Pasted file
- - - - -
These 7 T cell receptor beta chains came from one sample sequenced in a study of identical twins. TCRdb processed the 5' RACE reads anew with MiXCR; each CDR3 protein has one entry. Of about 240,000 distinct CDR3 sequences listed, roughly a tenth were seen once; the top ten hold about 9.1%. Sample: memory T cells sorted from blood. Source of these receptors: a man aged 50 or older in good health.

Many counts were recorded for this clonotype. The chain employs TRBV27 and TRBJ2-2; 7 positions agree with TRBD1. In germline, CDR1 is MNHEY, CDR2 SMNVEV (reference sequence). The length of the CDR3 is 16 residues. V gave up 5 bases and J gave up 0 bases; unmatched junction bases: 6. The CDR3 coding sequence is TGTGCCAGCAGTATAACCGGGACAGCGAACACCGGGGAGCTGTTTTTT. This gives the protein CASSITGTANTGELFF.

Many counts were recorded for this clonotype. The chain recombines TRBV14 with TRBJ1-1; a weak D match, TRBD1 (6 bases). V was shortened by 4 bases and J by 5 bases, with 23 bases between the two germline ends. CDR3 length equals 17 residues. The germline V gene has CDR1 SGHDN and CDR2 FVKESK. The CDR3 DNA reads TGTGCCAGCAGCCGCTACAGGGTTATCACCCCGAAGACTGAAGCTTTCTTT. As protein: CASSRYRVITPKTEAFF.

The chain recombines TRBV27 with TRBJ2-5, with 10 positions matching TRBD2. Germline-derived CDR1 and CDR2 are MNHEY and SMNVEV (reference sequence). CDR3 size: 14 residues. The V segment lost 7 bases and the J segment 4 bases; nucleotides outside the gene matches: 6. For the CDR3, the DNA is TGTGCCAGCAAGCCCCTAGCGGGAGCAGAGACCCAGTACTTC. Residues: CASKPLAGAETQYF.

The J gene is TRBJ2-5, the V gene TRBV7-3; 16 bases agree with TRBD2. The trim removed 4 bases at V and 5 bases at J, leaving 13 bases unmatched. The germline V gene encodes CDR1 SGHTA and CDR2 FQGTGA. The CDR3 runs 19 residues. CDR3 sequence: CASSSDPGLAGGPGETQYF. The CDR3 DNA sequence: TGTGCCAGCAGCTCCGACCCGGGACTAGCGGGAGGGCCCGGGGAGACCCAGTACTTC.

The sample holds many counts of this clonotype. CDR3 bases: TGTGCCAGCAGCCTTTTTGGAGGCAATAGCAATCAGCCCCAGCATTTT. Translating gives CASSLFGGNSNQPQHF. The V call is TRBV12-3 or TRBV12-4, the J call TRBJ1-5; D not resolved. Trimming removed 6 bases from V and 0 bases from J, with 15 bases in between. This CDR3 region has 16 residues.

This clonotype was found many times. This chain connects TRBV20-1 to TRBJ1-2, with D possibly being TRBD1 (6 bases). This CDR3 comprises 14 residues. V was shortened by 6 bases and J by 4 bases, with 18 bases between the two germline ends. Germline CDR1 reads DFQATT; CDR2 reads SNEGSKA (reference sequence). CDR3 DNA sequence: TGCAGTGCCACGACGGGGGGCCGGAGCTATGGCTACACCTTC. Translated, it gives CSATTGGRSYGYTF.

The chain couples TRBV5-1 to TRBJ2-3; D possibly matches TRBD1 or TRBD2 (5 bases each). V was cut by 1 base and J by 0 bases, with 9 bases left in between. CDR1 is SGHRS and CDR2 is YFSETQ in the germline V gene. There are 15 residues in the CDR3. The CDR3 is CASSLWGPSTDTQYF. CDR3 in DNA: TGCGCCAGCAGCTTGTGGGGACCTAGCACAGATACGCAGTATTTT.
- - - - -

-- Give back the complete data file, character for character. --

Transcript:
These 7 T cell receptor beta chains came from one sample sequenced in a study of identical twins. TCRdb processed the 5' RACE reads anew with MiXCR; each CDR3 protein has one entry. Of about 240,000 distinct CDR3 sequences listed, roughly a tenth were seen once; the top ten hold about 9.1%. Sample: memory T cells sorted from blood. Source of these receptors: a man aged 50 or older in good health.

Many counts were recorded for this clonotype. The chain employs TRBV27 and TRBJ2-2; 7 positions agree with TRBD1. In germline, CDR1 is MNHEY, CDR2 SMNVEV (reference sequence). The length of the CDR3 is 16 residues. V gave up 5 bases and J gave up 0 bases; unmatched junction bases: 6. The CDR3 coding sequence is TGTGCCAGCAGTATAACCGGGACAGCGAACACCGGGGAGCTGTTTTTT. This gives the protein CASSITGTANTGELFF.

Many counts were recorded for this clonotype. The chain recombines TRBV14 with TRBJ1-1; a weak D match, TRBD1 (6 bases). V was shortened by 4 bases and J by 5 bases, with 23 bases between the two germline ends. CDR3 length equals 17 residues. The germline V gene has CDR1 SGHDN and CDR2 FVKESK. The CDR3 DNA reads TGTGCCAGCAGCCGCTACAGGGTTATCACCCCGAAGACTGAAGCTTTCTTT. As protein: CASSRYRVITPKTEAFF.

The chain recombines TRBV27 with TRBJ2-5, with 10 positions matching TRBD2. Germline-derived CDR1 and CDR2 are MNHEY and SMNVEV (reference sequence). CDR3 size: 14 residues. The V segment lost 7 bases and the J segment 4 bases; nucleotides outside the gene matches: 6. For the CDR3, the DNA is TGTGCCAGCAAGCCCCTAGCGGGAGCAGAGACCCAGTACTTC. Residues: CASKPLAGAETQYF.

The J gene is TRBJ2-5, the V gene TRBV7-3; 16 bases agree with TRBD2. The trim removed 4 bases at V and 5 bases at J, leaving 13 bases unmatched. The germline V gene encodes CDR1 SGHTA and CDR2 FQGTGA. The CDR3 runs 19 residues. CDR3 sequence: CASSSDPGLAGGPGETQYF. The CDR3 DNA sequence: TGTGCCAGCAGCTCCGACCCGGGACTAGCGGGAGGGCCCGGGGAGACCCAGTACTTC.

The sample holds many counts of this clonotype. CDR3 bases: TGTGCCAGCAGCCTTTTTGGAGGCAATAGCAATCAGCCCCAGCATTTT. Translating gives CASSLFGGNSNQPQHF. The V call is TRBV12-3 or TRBV12-4, the J call TRBJ1-5; D not resolved. Trimming removed 6 bases from V and 0 bases from J, with 15 bases in between. This CDR3 region has 16 residues.

This clonotype was found many times. This chain connects TRBV20-1 to TRBJ1-2, with D possibly being TRBD1 (6 bases). This CDR3 comprises 14 residues. V was shortened by 6 bases and J by 4 bases, with 18 bases between the two germline ends. Germline CDR1 reads DFQATT; CDR2 reads SNEGSKA (reference sequence). CDR3 DNA sequence: TGCAGTGCCACGACGGGGGGCCGGAGCTATGGCTACACCTTC. Translated, it gives CSATTGGRSYGYTF.

The chain couples TRBV5-1 to TRBJ2-3; D possibly matches TRBD1 or TRBD2 (5 bases each). V was cut by 1 base and J by 0 bases, with 9 bases left in between. CDR1 is SGHRS and CDR2 is YFSETQ in the germline V gene. There are 15 residues in the CDR3. The CDR3 is CASSLWGPSTDTQYF. CDR3 in DNA: TGCGCCAGCAGCTTGTGGGGACCTAGCACAGATACGCAGTATTTT.